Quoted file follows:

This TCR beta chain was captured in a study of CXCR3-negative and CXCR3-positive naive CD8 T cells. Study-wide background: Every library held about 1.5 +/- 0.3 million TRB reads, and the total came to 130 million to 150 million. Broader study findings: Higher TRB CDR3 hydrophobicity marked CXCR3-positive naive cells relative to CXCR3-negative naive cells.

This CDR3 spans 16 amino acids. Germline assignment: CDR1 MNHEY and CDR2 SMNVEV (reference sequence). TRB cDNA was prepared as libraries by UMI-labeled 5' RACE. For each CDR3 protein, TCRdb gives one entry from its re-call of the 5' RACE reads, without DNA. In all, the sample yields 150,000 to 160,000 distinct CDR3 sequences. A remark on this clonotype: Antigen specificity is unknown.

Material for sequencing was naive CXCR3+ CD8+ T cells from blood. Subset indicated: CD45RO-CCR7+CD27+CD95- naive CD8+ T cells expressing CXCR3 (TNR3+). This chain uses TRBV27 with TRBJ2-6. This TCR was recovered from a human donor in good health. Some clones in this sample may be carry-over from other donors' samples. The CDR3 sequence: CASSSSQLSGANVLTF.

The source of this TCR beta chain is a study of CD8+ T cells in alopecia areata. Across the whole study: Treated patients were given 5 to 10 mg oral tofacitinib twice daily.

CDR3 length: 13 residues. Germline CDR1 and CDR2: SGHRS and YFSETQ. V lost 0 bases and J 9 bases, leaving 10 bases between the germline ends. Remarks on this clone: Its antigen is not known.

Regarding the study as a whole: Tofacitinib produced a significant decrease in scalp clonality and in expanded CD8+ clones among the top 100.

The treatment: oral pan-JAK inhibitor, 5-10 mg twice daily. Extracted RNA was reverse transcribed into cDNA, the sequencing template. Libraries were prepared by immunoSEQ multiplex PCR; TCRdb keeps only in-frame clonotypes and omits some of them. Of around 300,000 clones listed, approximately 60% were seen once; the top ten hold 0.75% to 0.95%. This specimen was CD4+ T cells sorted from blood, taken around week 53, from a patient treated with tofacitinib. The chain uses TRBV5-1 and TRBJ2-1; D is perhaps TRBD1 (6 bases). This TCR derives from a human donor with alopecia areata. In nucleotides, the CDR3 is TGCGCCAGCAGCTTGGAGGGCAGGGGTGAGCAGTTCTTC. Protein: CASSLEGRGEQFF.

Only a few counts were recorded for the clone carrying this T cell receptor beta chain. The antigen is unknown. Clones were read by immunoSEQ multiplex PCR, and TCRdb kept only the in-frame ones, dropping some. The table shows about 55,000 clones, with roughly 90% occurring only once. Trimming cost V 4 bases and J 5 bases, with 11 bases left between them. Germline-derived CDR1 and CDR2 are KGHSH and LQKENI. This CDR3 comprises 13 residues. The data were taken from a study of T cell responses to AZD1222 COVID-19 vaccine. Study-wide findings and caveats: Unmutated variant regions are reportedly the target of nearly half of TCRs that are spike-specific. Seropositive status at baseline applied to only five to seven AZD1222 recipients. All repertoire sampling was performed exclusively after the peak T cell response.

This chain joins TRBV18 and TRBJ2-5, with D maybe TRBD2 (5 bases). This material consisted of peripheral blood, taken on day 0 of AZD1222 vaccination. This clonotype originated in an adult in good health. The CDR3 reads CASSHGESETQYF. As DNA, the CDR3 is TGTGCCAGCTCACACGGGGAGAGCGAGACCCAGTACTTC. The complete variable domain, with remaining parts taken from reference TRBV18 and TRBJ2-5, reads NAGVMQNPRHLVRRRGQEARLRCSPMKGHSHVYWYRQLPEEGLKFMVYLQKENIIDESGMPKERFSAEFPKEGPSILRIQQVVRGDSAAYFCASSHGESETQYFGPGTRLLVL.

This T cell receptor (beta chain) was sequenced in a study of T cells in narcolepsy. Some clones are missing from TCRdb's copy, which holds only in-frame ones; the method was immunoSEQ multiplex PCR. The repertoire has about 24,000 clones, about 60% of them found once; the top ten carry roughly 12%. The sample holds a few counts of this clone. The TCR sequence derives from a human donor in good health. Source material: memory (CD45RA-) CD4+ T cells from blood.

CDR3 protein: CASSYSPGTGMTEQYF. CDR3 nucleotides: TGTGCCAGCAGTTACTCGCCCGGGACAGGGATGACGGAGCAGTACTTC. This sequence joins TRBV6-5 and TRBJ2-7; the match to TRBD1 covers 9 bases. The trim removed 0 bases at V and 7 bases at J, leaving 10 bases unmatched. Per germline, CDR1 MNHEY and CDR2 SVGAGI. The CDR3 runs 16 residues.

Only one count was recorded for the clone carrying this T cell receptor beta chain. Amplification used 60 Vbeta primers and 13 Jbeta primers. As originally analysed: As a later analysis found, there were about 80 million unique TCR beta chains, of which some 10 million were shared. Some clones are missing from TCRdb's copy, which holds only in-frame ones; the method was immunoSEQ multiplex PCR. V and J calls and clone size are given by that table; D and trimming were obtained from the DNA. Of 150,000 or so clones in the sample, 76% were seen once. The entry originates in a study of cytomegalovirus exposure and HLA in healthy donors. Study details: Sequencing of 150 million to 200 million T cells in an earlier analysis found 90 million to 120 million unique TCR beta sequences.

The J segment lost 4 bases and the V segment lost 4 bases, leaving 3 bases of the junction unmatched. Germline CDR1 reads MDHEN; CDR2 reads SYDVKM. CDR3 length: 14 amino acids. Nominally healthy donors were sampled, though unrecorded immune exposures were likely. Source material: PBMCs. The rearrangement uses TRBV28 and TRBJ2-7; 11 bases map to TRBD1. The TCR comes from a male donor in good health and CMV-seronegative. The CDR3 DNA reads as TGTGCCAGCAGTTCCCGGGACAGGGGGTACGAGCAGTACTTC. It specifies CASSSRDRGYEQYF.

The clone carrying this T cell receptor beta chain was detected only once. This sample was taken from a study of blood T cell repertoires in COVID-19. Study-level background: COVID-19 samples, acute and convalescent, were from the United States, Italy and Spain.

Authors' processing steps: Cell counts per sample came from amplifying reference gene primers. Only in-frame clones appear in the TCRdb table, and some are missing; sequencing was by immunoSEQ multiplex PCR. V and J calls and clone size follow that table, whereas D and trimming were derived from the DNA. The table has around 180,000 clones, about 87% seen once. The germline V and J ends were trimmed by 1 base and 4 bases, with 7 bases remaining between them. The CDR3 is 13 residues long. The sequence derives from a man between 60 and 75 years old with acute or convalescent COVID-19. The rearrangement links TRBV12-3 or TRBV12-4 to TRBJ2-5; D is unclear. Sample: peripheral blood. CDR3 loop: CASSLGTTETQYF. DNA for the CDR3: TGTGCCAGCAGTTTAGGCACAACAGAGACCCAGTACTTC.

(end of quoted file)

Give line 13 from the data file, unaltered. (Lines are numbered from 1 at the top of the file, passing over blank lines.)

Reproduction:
The J segment lost 4 bases and the V segment lost 4 bases, leaving 3 bases of the junction unmatched. Germline CDR1 reads MDHEN; CDR2 reads SYDVKM. CDR3 length: 14 amino acids. Nominally healthy donors were sampled, though unrecorded immune exposures were likely. Source material: PBMCs. The rearrangement uses TRBV28 and TRBJ2-7; 11 bases map to TRBD1. The TCR comes from a male donor in good health and CMV-seronegative. The CDR3 DNA reads as TGTGCCAGCAGTTCCCGGGACAGGGGGTACGAGCAGTACTTC. It specifies CASSSRDRGYEQYF.